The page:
Arthur Miller’s direct language in A View from the Bridge is bracing to ears tuned to Seattle Nice. Directed by Braden Abraham and styled as a tragedy, the first act is quite funny. It’s the shorter second act which makes it tragic.
The play is set in the waterfront neighborhood of Red Hook Brooklyn in the 1950s. Eddie (Mark Zeisler) is the man of the house and works as a longshoreman unloading ships that dock nearby, when there’s work. Bea (Kirsten Potter) his wife keeps the home up, and he is paying for Catherine (Any Danneker) his deceased sister-in-law’s daughter’s education as a secretary at a vocational school. Catherine is nearly 18 and wants Eddie’s permission to accept her first job offer. She has matured and is ready to leave the nest; Eddie is locked into protecting a young girl that no longer exists. They are anticipating the arrival of two of Bea’s relatives from Italy making their way illegally into the US on one of the cargo ships.
When the two immigrants arrive the house is further stirred up. They are brothers. Marco (Brandon O’Neill) is married with three children at home, one with “problems in his chest.” Tuberculosis in other words. As he works off his debt to the Mafia for getting him into the US he sends all the money he can spare back to his family. His younger brother Rodolpho (Frank Boyd) is not married. Rodolpho says “he has no money to get married, a nice face but no money.” He sings, sews, and, we later learn, also cooks. Marco misses his family and hopes to return in a few years; Rodolpho has nothing back in Sicily to return to and wants to make his life in the US.
As Miller worked on this play for ten years he incorporated a feature of Greek tragedy—a chorus. The chorus is an attorney who works in Red Hook, Alfieri (Leonard Kelly-Young) and who provides the voice of reason and formal systems of justice such as the laws of society.
Is this 1950 or 2015 because you can smell the brewing pot of trouble. Rodolpho and Catherine begin a flirtation. If Rodolpho can marry an American he can get a Green Card (though it is not called that in the play) and the right to remain in America. Eddie, ever alert to any justification to keep young men away from Catherine (because he unconsciously desires her) believes he sees Rodolpho conning his niece. Plus, with Rodolpho singing, sewing, cooking, and being the butt of jokes on the dock, Eddie convinces himself even further that “he’s not right,” perhaps a homosexual though this word nor any of its slang terms is ever used. Just further justification to Eddie to protect his niece using any means he can. His wife and the chorus (Alfieri) warn him there’s nothing he can do except let his niece grow up and make her own decisions. Eddie finds a way to “do something” and in the process violates the Sicilian Code of Honor.
Miller does what all great playwrights do by giving the characters a lot of emotions and situations to explore. He trades in Archetypes which are unconscious trans-personal beliefs and patterns. They are bigger than the person. Here are some of the Archetypes Miller embeds for the main characters and a note on how well the actors met the challenge of representing them.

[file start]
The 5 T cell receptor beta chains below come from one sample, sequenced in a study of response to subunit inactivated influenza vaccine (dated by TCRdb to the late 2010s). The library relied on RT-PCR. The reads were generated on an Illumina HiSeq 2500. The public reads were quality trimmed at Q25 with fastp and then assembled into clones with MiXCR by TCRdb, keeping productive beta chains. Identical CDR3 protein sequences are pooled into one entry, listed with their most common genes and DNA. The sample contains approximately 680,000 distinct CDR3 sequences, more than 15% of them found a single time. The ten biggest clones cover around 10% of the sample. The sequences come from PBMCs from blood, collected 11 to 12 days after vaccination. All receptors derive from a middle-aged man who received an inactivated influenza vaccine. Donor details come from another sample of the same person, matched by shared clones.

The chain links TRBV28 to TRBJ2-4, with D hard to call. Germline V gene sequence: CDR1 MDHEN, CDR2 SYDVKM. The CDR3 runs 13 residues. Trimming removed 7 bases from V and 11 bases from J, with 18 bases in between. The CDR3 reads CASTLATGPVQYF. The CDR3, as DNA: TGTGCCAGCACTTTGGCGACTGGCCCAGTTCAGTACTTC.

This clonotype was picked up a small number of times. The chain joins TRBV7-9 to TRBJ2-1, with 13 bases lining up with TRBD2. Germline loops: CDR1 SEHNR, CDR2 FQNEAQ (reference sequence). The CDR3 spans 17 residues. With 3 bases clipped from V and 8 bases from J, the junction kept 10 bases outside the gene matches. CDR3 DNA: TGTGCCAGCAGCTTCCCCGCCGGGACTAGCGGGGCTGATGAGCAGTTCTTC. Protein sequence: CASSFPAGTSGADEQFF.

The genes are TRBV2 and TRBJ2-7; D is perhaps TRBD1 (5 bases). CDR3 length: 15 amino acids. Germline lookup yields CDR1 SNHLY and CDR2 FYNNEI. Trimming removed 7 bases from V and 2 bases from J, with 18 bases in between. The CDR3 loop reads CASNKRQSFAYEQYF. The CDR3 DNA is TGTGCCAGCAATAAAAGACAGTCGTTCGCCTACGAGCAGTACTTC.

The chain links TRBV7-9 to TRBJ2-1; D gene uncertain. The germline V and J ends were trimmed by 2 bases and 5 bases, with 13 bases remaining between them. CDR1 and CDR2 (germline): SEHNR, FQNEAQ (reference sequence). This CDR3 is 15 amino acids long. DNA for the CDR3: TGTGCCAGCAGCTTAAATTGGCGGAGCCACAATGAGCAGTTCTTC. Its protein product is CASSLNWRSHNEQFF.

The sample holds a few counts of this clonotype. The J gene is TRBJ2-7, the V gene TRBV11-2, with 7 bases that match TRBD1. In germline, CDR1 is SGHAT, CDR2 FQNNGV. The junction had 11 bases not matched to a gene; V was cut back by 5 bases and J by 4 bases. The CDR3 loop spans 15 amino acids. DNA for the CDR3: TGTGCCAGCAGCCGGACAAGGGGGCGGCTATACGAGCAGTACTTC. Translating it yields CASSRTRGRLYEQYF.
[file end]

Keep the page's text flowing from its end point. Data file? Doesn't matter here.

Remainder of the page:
Eddie—Protector, Man of the House, Husband, Uncle, Breadwinner, Self-Respecting Male. Mark Zeisler alternately has a firm feeling for what he must do in one Archetype and then a lost feeling as the other Archetypes contest the wisdom of the first. Zeisler is an old hand at this because he was in the Tony Award winning 1998 Broadway revival of this play.
Bea—Wife, Aunt, Woman, Host, Female Confidante, Mediator. Kirsten Potter understands that as a Wife she aligns with Eddie, but as an Aunt and Woman she aligns with Catherine. If you saw Potter reflecting and responding to the male cast in Seven Ways to Get There you appreciate her great skill at being sometimes a mirror for the other characters and sometimes a wall.
Catherine—Niece, Uncle’s Little Girl, Older Teen, First Job, First Love. Amy Danneker returns to the Seattle Rep after playing Honey in the outstanding production of Who’s Afraid of Virginia Woolf? In this role Danneker also carries the Center of Attention Archetype as the choices and options of the other characters revolve around her. She has to be full of life and longing for freedom while unconscious that her budding femininity disrupts the cozy dynamic that exists in Eddie’s house. Danneker nails it.
Director Braden Abraham’s ear for pacing and pitch is as sharp as ever. His creative team deliver and gave him a rich palette to compose the play with. Especially worthy of attention are the costumes designed by Rose Pederson which contrast the gritty daily realities of stevedores with the crisp and clean attire of the women. The spectacular set design by Scott Bradley evokes the soaring outer architecture of New York bridges and docks and the overcrowded tenements of the underclass. In the 100th year since Miller’s birth, this is a fitting tribute to the man and his genius.
A View from the Bridge by Arthur Miller, directed by Braden Abraham. Runtime: 2 hours with one intermission. Seattle Repertory Theatre. Seattle Center, 155 Mercer Street. Fri – Sun @ 7:30 PM, 2 PM weekend matinees. Tickets info at seattlerep.org. Runs Sept 25 through Oct 15.